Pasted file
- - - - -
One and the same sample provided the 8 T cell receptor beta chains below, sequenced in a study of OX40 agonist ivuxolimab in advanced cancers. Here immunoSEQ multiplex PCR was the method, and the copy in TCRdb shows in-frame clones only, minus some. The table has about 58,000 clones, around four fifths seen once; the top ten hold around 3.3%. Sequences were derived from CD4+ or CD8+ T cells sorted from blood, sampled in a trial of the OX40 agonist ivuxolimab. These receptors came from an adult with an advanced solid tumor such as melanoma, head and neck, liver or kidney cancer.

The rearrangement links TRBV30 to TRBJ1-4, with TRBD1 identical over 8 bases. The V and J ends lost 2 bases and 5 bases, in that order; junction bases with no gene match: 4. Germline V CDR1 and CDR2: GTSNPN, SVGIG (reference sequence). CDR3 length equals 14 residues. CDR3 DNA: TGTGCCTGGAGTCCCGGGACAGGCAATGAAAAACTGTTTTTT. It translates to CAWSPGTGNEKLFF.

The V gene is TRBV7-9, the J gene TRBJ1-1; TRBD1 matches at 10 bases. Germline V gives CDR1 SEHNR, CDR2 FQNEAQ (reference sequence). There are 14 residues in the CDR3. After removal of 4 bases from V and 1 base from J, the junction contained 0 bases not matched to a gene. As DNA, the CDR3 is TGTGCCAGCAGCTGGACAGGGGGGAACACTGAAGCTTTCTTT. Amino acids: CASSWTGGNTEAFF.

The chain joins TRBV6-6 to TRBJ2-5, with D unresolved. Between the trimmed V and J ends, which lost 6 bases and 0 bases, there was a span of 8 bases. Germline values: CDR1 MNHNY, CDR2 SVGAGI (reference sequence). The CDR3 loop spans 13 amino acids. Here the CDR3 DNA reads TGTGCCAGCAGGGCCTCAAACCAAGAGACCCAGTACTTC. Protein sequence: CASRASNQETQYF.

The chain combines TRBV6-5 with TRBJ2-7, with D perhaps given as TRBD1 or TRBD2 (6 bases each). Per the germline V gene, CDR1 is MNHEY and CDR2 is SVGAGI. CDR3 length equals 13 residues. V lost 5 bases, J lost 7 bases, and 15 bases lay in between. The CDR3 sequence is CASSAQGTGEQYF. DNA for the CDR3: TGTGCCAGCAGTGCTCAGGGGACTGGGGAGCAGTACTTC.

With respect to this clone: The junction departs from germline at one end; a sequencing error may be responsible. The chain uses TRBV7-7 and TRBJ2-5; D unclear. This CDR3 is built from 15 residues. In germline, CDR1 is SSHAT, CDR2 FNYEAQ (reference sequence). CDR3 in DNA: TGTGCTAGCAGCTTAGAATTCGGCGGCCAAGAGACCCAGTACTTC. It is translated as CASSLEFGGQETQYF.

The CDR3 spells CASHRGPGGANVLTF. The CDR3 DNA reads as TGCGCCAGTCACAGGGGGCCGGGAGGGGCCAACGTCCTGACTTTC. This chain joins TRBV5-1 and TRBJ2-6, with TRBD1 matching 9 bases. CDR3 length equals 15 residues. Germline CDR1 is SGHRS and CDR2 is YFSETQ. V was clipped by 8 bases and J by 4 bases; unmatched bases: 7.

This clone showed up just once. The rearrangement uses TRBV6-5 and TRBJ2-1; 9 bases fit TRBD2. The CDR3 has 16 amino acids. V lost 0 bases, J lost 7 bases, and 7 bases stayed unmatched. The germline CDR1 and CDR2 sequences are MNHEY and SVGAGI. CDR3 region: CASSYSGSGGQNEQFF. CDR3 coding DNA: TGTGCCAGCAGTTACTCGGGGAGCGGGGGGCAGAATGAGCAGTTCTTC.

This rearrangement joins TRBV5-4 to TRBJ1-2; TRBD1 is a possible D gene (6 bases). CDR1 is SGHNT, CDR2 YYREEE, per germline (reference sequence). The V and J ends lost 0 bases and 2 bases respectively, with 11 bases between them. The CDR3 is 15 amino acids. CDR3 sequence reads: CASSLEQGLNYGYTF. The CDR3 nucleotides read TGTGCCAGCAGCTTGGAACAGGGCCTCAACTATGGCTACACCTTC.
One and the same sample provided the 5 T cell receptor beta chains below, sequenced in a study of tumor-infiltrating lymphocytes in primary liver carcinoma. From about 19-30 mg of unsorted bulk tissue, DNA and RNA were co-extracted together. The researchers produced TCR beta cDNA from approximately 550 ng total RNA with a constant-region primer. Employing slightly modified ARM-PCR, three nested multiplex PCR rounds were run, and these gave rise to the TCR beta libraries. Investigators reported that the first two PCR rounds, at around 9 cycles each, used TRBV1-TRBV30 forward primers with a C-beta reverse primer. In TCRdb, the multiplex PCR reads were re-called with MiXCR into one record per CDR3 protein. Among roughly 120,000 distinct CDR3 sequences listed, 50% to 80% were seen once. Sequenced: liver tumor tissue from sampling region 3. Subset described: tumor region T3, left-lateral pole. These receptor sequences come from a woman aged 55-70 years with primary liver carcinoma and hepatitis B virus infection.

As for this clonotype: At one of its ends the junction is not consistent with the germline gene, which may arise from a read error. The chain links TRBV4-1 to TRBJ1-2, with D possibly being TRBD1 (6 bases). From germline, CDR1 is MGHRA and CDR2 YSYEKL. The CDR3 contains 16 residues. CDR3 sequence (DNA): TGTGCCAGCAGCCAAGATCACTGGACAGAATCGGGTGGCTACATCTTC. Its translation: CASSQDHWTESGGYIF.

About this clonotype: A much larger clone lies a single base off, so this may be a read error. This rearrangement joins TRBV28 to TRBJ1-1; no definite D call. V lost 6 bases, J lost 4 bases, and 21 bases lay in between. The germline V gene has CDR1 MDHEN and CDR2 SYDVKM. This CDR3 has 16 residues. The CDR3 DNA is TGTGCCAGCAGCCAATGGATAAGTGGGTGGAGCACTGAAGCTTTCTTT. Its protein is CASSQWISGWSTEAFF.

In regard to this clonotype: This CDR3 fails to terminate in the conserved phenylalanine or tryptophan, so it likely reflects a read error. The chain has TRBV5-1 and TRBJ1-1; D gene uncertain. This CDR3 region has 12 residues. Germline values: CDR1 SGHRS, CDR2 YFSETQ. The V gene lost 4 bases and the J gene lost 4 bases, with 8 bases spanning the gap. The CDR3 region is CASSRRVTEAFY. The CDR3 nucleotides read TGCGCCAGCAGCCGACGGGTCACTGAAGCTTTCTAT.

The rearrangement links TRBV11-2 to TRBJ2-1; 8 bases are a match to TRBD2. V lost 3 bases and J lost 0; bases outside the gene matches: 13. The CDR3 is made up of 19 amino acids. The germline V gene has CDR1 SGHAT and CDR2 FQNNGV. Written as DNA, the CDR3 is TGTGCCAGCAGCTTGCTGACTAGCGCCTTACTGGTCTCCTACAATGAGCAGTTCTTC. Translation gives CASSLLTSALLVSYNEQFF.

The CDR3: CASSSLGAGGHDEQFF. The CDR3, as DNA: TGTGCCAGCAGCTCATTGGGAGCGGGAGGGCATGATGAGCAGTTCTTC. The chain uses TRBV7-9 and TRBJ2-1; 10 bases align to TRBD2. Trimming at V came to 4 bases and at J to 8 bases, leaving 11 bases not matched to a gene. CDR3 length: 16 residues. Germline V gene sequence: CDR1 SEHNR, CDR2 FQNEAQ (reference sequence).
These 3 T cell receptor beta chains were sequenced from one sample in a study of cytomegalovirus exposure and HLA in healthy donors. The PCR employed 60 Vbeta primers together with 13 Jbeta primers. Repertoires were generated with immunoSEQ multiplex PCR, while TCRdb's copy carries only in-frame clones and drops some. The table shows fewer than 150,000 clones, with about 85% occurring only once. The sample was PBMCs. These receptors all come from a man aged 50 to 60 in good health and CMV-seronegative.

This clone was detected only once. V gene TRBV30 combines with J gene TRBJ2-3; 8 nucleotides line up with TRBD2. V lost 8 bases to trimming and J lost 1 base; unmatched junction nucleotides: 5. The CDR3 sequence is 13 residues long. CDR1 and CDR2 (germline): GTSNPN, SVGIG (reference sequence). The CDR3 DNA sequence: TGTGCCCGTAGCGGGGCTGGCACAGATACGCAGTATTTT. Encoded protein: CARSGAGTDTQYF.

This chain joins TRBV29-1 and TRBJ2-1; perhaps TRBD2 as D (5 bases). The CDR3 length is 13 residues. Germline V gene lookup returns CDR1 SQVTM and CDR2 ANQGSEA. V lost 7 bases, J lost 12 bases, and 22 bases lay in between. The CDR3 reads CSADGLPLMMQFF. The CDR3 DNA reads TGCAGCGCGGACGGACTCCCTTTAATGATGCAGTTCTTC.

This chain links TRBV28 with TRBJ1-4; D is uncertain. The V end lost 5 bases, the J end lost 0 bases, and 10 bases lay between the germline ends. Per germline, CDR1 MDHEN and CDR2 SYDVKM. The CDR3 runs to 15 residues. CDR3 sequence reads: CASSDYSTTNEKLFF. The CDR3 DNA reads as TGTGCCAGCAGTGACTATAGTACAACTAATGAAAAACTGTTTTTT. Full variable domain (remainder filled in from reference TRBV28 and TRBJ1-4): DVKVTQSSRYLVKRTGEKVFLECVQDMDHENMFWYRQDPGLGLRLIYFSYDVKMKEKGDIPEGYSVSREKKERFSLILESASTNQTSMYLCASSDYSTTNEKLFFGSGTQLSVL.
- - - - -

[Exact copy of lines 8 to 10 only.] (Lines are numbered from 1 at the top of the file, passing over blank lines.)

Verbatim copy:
This clone showed up just once. The rearrangement uses TRBV6-5 and TRBJ2-1; 9 bases fit TRBD2. The CDR3 has 16 amino acids. V lost 0 bases, J lost 7 bases, and 7 bases stayed unmatched. The germline CDR1 and CDR2 sequences are MNHEY and SVGAGI. CDR3 region: CASSYSGSGGQNEQFF. CDR3 coding DNA: TGTGCCAGCAGTTACTCGGGGAGCGGGGGGCAGAATGAGCAGTTCTTC.

This rearrangement joins TRBV5-4 to TRBJ1-2; TRBD1 is a possible D gene (6 bases). CDR1 is SGHNT, CDR2 YYREEE, per germline (reference sequence). The V and J ends lost 0 bases and 2 bases respectively, with 11 bases between them. The CDR3 is 15 amino acids. CDR3 sequence reads: CASSLEQGLNYGYTF. The CDR3 nucleotides read TGTGCCAGCAGCTTGGAACAGGGCCTCAACTATGGCTACACCTTC.
One and the same sample provided the 5 T cell receptor beta chains below, sequenced in a study of tumor-infiltrating lymphocytes in primary liver carcinoma. From about 19-30 mg of unsorted bulk tissue, DNA and RNA were co-extracted together. The researchers produced TCR beta cDNA from approximately 550 ng total RNA with a constant-region primer. Employing slightly modified ARM-PCR, three nested multiplex PCR rounds were run, and these gave rise to the TCR beta libraries. Investigators reported that the first two PCR rounds, at around 9 cycles each, used TRBV1-TRBV30 forward primers with a C-beta reverse primer. In TCRdb, the multiplex PCR reads were re-called with MiXCR into one record per CDR3 protein. Among roughly 120,000 distinct CDR3 sequences listed, 50% to 80% were seen once. Sequenced: liver tumor tissue from sampling region 3. Subset described: tumor region T3, left-lateral pole. These receptor sequences come from a woman aged 55-70 years with primary liver carcinoma and hepatitis B virus infection.